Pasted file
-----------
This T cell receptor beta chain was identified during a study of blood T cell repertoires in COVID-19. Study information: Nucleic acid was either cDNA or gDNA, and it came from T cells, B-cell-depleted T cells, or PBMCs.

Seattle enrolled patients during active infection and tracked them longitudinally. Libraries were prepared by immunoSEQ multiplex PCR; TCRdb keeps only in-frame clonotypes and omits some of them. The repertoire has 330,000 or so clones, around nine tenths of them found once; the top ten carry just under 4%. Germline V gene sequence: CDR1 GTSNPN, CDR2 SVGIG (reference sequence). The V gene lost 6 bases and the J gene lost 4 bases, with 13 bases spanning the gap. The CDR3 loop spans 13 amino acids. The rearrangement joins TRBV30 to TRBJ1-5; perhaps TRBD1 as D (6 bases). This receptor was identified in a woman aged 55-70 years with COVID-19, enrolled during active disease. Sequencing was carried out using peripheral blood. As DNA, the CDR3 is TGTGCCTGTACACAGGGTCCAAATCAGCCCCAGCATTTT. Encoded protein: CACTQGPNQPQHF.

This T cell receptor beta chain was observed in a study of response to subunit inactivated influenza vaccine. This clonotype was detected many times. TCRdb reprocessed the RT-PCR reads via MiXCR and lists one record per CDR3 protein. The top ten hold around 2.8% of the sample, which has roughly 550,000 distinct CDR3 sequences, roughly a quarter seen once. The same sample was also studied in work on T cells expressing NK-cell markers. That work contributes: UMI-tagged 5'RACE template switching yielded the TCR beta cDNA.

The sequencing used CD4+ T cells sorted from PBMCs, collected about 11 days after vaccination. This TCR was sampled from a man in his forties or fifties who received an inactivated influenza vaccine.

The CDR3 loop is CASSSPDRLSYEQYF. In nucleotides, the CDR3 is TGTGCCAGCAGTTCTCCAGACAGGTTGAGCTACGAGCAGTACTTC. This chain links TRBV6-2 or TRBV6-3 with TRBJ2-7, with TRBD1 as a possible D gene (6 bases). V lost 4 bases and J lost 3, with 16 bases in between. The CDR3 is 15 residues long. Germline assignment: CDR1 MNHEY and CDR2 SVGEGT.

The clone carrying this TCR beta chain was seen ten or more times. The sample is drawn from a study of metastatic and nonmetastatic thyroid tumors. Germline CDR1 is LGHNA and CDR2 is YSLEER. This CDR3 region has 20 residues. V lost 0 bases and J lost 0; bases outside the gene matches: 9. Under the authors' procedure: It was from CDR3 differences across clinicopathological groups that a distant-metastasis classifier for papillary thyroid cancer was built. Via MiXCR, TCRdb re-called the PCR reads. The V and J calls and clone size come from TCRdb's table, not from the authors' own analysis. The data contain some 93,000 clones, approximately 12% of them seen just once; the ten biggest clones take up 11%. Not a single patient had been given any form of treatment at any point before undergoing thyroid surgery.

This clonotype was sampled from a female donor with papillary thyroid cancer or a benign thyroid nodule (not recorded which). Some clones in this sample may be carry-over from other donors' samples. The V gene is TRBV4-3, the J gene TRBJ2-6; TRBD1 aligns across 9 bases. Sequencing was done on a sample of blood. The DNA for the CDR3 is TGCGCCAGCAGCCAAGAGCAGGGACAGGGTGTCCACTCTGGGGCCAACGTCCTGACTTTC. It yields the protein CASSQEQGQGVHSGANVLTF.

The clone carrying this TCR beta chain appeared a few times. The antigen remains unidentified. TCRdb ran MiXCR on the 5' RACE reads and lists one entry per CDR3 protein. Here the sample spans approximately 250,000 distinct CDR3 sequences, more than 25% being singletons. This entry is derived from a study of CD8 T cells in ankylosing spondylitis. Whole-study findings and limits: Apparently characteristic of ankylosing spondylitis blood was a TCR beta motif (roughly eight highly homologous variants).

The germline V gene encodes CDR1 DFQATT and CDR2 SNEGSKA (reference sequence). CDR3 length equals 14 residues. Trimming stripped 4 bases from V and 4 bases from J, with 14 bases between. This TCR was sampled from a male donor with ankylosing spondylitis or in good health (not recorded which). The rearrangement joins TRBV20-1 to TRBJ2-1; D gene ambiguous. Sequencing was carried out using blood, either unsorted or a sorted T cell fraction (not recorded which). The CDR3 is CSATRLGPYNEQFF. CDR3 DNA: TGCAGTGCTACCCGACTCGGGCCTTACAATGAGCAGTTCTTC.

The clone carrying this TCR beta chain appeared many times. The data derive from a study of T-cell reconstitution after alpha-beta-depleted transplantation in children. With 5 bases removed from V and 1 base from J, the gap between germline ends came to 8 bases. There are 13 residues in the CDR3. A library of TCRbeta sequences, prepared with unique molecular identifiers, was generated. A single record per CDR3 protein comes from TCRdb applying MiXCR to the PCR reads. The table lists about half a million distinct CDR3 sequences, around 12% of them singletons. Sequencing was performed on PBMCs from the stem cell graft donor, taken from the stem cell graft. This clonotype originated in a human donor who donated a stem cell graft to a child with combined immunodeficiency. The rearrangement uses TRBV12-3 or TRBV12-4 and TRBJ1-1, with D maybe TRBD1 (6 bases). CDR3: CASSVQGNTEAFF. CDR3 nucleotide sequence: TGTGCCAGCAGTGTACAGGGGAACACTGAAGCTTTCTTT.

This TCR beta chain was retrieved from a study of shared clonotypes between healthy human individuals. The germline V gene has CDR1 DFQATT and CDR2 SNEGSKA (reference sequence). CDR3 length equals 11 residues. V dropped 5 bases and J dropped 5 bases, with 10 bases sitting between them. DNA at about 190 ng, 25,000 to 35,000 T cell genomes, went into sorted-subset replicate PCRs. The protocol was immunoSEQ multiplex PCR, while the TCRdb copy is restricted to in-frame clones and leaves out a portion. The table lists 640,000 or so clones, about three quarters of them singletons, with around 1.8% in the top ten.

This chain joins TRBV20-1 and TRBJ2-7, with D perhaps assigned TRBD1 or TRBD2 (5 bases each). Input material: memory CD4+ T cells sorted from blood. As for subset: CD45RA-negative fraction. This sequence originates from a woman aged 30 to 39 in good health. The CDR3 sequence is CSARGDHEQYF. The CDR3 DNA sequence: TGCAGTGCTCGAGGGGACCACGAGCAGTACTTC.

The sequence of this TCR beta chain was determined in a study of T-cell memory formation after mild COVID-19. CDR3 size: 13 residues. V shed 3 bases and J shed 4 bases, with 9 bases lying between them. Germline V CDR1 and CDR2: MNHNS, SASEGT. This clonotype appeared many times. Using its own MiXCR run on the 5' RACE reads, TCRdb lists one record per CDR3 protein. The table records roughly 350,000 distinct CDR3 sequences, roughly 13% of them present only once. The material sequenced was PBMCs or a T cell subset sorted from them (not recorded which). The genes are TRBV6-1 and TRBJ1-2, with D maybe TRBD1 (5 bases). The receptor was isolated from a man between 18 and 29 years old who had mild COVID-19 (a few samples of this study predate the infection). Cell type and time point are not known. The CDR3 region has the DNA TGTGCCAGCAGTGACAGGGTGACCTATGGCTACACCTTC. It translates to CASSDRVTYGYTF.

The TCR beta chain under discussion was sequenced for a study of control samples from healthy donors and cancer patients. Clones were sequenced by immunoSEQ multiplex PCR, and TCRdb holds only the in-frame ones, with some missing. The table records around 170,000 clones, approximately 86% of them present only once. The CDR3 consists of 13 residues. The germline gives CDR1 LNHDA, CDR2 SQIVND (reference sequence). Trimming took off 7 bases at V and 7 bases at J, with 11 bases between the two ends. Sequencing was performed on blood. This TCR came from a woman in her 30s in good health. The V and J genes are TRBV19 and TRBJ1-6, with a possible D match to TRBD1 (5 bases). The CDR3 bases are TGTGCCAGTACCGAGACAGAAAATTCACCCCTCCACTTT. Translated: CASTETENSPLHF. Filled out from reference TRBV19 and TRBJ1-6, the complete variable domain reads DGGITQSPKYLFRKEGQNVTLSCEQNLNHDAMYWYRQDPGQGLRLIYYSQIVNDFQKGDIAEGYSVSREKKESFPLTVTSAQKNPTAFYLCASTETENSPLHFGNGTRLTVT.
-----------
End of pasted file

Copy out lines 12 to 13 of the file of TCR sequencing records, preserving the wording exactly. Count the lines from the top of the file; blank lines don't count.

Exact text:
This chain joins TRBV20-1 and TRBJ2-7, with D perhaps assigned TRBD1 or TRBD2 (5 bases each). Input material: memory CD4+ T cells sorted from blood. As for subset: CD45RA-negative fraction. This sequence originates from a woman aged 30 to 39 in good health. The CDR3 sequence is CSARGDHEQYF. The CDR3 DNA sequence: TGCAGTGCTCGAGGGGACCACGAGCAGTACTTC.

The sequence of this TCR beta chain was determined in a study of T-cell memory formation after mild COVID-19. CDR3 size: 13 residues. V shed 3 bases and J shed 4 bases, with 9 bases lying between them. Germline V CDR1 and CDR2: MNHNS, SASEGT. This clonotype appeared many times. Using its own MiXCR run on the 5' RACE reads, TCRdb lists one record per CDR3 protein. The table records roughly 350,000 distinct CDR3 sequences, roughly 13% of them present only once. The material sequenced was PBMCs or a T cell subset sorted from them (not recorded which). The genes are TRBV6-1 and TRBJ1-2, with D maybe TRBD1 (5 bases). The receptor was isolated from a man between 18 and 29 years old who had mild COVID-19 (a few samples of this study predate the infection). Cell type and time point are not known. The CDR3 region has the DNA TGTGCCAGCAGTGACAGGGTGACCTATGGCTACACCTTC. It translates to CASSDRVTYGYTF.